It would be great though if the Tsu Tina would move away. No money for the reserve to fix those disgustingly dirty and condemned houses they lived in by the reservoir but they somehow found $175 million to build that monster casino?

    • skin2win

      I like playing poker there.

      • skin2win

        Because of my awesome pokerness.

  • I had heard about most of these but overall a pretty good list. It’s too bad there were not some links to listen to the languages.

  • you might consider adding Arberesh; many have never heard of it, but it is spoken to this day in Southern Italy; i spoke it almost exclusively until i was 4-5; unfortunately, i lost most all of it.

    • i should have also added that it is really not a written language except in church; there are Latin letters used but very few people write or write it ; in Italy they write in Italian & everyone speaks Italian also.

  • coocoocuchoo

    Cumbric! very interesting that this language popped up as its from where i live (Cumbria). Although a dead language alot of old Cumbric words are still spoken here. heres 1-10 in Cumbric.

    Yan, Tyan, Tethera, Methera, Pimp, Sethera, Lethera, Hovera, Dovera, Dick.

  • Neel

    Again, this list, like all others on Listverse (BTW, Listverse is shown as a wrongly spelled word while typing this reply) presumes that Americas and Europe are all that are there to the inhabited earth. What about Asian languages? I am sure there are thousands of them, which are known to very few.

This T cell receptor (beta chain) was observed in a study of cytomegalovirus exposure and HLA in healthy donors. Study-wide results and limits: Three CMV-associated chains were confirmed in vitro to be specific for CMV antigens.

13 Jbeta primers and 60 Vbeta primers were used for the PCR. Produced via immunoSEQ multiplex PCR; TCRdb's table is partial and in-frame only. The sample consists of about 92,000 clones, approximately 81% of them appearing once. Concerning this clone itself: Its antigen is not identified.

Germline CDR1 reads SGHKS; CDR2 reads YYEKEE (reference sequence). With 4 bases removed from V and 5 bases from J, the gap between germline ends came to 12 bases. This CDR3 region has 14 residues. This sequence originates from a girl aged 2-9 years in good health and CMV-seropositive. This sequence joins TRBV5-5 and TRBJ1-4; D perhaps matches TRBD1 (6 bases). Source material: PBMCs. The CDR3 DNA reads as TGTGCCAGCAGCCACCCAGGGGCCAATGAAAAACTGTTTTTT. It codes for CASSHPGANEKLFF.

• You mean like #7?

    • odaltyr

      There are two levels of criticism of the ethnocentrism on Listverse :

      -Too American

      -Too Western

      Well, while the site isn’t owned by an American, but by a New Zealander (I believe), he is thus a “Westerner” in the broad sense. It’s normal that the site focalizes more on the West. Deal with it.

    • Maggot

      this list…presumes that…

      The only thing that this list presumes is that you probably haven’t heard of these ten languages. It does not say that these are the only ten, and it specifically does not say or even imply that only languages from the Americas or Europe are worthy of inclusion.

      • poopy

        maybe Neel would be more satisfied if i created 10 languages from each continent, because clearly i’m being racist in using mostly european languages.